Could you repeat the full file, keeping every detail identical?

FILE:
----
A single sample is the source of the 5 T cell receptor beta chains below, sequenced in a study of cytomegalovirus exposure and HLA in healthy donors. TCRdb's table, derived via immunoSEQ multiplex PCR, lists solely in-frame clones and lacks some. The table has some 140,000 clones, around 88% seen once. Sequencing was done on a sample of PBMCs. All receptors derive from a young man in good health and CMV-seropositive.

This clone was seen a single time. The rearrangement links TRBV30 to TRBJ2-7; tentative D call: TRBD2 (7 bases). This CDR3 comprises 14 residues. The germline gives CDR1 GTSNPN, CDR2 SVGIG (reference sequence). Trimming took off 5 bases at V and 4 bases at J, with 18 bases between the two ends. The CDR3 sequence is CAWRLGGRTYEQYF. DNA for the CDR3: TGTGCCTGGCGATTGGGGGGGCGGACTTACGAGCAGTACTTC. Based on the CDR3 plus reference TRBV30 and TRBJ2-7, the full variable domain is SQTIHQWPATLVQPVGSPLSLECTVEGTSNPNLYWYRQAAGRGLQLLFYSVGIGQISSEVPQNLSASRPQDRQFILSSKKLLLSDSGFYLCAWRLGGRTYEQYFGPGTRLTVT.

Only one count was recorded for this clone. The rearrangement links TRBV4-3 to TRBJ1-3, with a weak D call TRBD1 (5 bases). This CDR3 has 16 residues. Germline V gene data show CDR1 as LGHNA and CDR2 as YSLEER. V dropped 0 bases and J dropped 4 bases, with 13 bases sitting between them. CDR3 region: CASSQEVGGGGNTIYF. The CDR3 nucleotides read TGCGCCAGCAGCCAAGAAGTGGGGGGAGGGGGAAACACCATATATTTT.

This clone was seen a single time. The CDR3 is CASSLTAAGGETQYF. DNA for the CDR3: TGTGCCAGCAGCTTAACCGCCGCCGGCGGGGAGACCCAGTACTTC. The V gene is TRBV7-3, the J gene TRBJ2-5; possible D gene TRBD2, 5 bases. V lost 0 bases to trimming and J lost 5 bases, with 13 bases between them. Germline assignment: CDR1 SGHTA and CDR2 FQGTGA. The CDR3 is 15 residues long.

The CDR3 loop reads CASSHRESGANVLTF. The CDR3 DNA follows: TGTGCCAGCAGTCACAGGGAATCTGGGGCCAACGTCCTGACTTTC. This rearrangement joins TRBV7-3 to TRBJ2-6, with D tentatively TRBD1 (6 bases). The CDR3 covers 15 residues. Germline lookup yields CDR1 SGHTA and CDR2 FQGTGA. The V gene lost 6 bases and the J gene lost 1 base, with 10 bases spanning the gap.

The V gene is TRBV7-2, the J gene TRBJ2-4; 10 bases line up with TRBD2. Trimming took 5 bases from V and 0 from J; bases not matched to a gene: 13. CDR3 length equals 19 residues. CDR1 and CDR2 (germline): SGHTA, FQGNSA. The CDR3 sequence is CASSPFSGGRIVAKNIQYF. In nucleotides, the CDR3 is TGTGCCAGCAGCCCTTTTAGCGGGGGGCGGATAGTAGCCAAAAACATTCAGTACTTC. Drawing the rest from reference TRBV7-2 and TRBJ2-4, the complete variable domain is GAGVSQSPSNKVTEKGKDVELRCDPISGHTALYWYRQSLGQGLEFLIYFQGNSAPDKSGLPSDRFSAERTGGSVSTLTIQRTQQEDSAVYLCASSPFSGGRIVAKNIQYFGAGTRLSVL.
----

A single sample is the source of the 5 T cell receptor beta chains below, sequenced in a study of cytomegalovirus exposure and HLA in healthy donors. TCRdb's table, derived via immunoSEQ multiplex PCR, lists solely in-frame clones and lacks some. The table has some 140,000 clones, around 88% seen once. Sequencing was done on a sample of PBMCs. All receptors derive from a young man in good health and CMV-seropositive.

This clone was seen a single time. The rearrangement links TRBV30 to TRBJ2-7; tentative D call: TRBD2 (7 bases). This CDR3 comprises 14 residues. The germline gives CDR1 GTSNPN, CDR2 SVGIG (reference sequence). Trimming took off 5 bases at V and 4 bases at J, with 18 bases between the two ends. The CDR3 sequence is CAWRLGGRTYEQYF. DNA for the CDR3: TGTGCCTGGCGATTGGGGGGGCGGACTTACGAGCAGTACTTC. Based on the CDR3 plus reference TRBV30 and TRBJ2-7, the full variable domain is SQTIHQWPATLVQPVGSPLSLECTVEGTSNPNLYWYRQAAGRGLQLLFYSVGIGQISSEVPQNLSASRPQDRQFILSSKKLLLSDSGFYLCAWRLGGRTYEQYFGPGTRLTVT.

Only one count was recorded for this clone. The rearrangement links TRBV4-3 to TRBJ1-3, with a weak D call TRBD1 (5 bases). This CDR3 has 16 residues. Germline V gene data show CDR1 as LGHNA and CDR2 as YSLEER. V dropped 0 bases and J dropped 4 bases, with 13 bases sitting between them. CDR3 region: CASSQEVGGGGNTIYF. The CDR3 nucleotides read TGCGCCAGCAGCCAAGAAGTGGGGGGAGGGGGAAACACCATATATTTT.

This clone was seen a single time. The CDR3 is CASSLTAAGGETQYF. DNA for the CDR3: TGTGCCAGCAGCTTAACCGCCGCCGGCGGGGAGACCCAGTACTTC. The V gene is TRBV7-3, the J gene TRBJ2-5; possible D gene TRBD2, 5 bases. V lost 0 bases to trimming and J lost 5 bases, with 13 bases between them. Germline assignment: CDR1 SGHTA and CDR2 FQGTGA. The CDR3 is 15 residues long.

The CDR3 loop reads CASSHRESGANVLTF. The CDR3 DNA follows: TGTGCCAGCAGTCACAGGGAATCTGGGGCCAACGTCCTGACTTTC. This rearrangement joins TRBV7-3 to TRBJ2-6, with D tentatively TRBD1 (6 bases). The CDR3 covers 15 residues. Germline lookup yields CDR1 SGHTA and CDR2 FQGTGA. The V gene lost 6 bases and the J gene lost 1 base, with 10 bases spanning the gap.

The V gene is TRBV7-2, the J gene TRBJ2-4; 10 bases line up with TRBD2. Trimming took 5 bases from V and 0 from J; bases not matched to a gene: 13. CDR3 length equals 19 residues. CDR1 and CDR2 (germline): SGHTA, FQGNSA. The CDR3 sequence is CASSPFSGGRIVAKNIQYF. In nucleotides, the CDR3 is TGTGCCAGCAGCCCTTTTAGCGGGGGGCGGATAGTAGCCAAAAACATTCAGTACTTC. Drawing the rest from reference TRBV7-2 and TRBJ2-4, the complete variable domain is GAGVSQSPSNKVTEKGKDVELRCDPISGHTALYWYRQSLGQGLEFLIYFQGNSAPDKSGLPSDRFSAERTGGSVSTLTIQRTQQEDSAVYLCASSPFSGGRIVAKNIQYFGAGTRLSVL.